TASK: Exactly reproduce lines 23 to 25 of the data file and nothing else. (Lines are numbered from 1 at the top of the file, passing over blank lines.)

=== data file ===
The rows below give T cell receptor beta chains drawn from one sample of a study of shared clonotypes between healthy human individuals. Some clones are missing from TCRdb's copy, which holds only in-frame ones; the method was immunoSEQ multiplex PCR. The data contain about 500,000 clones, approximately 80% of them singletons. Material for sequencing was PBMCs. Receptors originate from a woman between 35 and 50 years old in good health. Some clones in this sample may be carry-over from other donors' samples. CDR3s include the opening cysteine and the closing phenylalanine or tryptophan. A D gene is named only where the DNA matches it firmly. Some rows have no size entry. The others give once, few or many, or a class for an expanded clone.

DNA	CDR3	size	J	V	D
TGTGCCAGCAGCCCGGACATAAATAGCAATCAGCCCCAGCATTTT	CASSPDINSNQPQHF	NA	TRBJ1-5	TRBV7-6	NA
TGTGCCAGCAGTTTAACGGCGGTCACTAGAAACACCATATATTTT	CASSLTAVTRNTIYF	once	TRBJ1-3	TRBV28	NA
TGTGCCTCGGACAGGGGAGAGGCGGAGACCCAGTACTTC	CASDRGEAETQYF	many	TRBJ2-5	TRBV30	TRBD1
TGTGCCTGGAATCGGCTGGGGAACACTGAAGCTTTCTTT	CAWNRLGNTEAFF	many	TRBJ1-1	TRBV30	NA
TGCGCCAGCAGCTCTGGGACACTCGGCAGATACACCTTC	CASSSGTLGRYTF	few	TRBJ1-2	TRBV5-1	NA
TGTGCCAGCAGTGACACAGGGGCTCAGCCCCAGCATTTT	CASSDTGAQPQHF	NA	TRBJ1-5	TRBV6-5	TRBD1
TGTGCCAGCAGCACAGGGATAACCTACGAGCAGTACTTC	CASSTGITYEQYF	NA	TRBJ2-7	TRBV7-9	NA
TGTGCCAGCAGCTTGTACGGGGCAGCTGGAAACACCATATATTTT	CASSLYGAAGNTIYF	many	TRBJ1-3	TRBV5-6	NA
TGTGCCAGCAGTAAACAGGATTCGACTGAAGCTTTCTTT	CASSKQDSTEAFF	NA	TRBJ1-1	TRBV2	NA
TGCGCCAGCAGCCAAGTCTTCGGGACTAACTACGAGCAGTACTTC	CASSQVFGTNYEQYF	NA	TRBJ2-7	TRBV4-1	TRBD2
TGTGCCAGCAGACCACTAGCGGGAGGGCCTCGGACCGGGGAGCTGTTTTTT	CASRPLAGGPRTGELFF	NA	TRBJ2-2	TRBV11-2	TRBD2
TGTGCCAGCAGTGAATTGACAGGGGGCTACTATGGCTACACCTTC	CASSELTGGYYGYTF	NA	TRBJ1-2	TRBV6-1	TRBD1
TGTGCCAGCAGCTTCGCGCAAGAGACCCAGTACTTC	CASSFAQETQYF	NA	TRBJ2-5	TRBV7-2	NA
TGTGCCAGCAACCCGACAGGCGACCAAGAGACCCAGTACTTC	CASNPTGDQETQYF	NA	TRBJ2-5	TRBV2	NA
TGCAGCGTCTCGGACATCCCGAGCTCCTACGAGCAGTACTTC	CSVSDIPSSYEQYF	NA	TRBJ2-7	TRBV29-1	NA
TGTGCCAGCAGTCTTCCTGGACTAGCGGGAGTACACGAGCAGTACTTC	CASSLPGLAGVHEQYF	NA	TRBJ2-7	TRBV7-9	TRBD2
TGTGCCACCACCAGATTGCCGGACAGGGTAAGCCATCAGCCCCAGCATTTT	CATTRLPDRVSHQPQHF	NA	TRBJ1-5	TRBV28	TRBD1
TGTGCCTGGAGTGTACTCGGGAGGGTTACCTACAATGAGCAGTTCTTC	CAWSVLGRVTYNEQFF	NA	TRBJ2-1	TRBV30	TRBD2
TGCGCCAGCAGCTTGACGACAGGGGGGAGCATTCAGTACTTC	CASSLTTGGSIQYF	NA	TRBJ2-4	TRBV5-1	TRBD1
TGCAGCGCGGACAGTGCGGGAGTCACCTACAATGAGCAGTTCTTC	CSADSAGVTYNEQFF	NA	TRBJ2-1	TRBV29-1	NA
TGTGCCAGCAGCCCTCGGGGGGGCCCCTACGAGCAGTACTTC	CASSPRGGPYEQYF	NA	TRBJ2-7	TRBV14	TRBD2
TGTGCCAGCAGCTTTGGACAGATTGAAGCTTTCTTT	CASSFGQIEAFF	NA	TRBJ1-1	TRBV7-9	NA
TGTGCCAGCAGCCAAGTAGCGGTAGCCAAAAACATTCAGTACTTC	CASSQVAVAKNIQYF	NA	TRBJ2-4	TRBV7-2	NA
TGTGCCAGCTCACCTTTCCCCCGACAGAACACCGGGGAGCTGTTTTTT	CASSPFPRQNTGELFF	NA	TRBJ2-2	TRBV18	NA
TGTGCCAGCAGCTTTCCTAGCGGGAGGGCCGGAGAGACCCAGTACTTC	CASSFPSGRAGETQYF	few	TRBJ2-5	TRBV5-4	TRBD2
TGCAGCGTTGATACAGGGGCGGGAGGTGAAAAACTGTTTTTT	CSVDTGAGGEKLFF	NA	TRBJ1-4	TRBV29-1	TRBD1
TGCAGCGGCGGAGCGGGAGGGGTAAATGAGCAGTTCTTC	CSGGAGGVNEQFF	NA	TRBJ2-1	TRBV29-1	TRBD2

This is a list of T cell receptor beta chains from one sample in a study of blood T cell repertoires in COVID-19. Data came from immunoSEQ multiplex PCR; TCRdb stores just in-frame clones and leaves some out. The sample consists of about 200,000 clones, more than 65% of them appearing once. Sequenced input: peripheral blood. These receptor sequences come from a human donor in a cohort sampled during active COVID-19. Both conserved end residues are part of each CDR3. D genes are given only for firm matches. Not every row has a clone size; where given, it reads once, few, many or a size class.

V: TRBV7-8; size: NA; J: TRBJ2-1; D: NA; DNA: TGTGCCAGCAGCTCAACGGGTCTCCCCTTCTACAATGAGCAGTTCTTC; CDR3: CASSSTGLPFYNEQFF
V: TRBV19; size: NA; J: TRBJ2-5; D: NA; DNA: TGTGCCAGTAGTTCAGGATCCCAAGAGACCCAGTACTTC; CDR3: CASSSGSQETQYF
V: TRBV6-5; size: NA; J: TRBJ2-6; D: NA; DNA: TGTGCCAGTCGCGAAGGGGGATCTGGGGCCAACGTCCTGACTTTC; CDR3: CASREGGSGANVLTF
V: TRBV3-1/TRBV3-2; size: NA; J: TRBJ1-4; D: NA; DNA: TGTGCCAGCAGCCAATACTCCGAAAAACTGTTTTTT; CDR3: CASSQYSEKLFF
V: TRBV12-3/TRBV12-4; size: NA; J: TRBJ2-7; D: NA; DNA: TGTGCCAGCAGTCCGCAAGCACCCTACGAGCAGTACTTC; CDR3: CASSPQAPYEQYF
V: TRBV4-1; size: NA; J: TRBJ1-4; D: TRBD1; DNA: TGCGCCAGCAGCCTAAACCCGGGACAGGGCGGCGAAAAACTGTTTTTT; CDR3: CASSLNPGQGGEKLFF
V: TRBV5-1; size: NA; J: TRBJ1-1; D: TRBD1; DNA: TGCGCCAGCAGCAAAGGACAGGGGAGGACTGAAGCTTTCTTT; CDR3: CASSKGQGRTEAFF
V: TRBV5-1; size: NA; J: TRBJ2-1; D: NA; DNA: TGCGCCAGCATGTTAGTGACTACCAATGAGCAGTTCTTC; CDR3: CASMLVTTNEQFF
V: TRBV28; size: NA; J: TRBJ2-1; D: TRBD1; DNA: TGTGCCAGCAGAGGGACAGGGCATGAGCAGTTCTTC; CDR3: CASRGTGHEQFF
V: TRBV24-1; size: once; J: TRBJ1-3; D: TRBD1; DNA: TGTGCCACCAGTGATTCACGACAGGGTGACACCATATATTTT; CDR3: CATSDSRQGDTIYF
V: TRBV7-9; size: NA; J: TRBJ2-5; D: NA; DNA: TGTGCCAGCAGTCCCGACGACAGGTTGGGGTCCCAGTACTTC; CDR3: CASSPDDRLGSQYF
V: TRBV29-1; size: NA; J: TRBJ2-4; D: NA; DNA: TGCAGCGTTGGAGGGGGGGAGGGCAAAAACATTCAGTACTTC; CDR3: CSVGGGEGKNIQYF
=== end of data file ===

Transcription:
TGTGCCAGCAGCCCTCGGGGGGGCCCCTACGAGCAGTACTTC	CASSPRGGPYEQYF	NA	TRBJ2-7	TRBV14	TRBD2
TGTGCCAGCAGCTTTGGACAGATTGAAGCTTTCTTT	CASSFGQIEAFF	NA	TRBJ1-1	TRBV7-9	NA
TGTGCCAGCAGCCAAGTAGCGGTAGCCAAAAACATTCAGTACTTC	CASSQVAVAKNIQYF	NA	TRBJ2-4	TRBV7-2	NA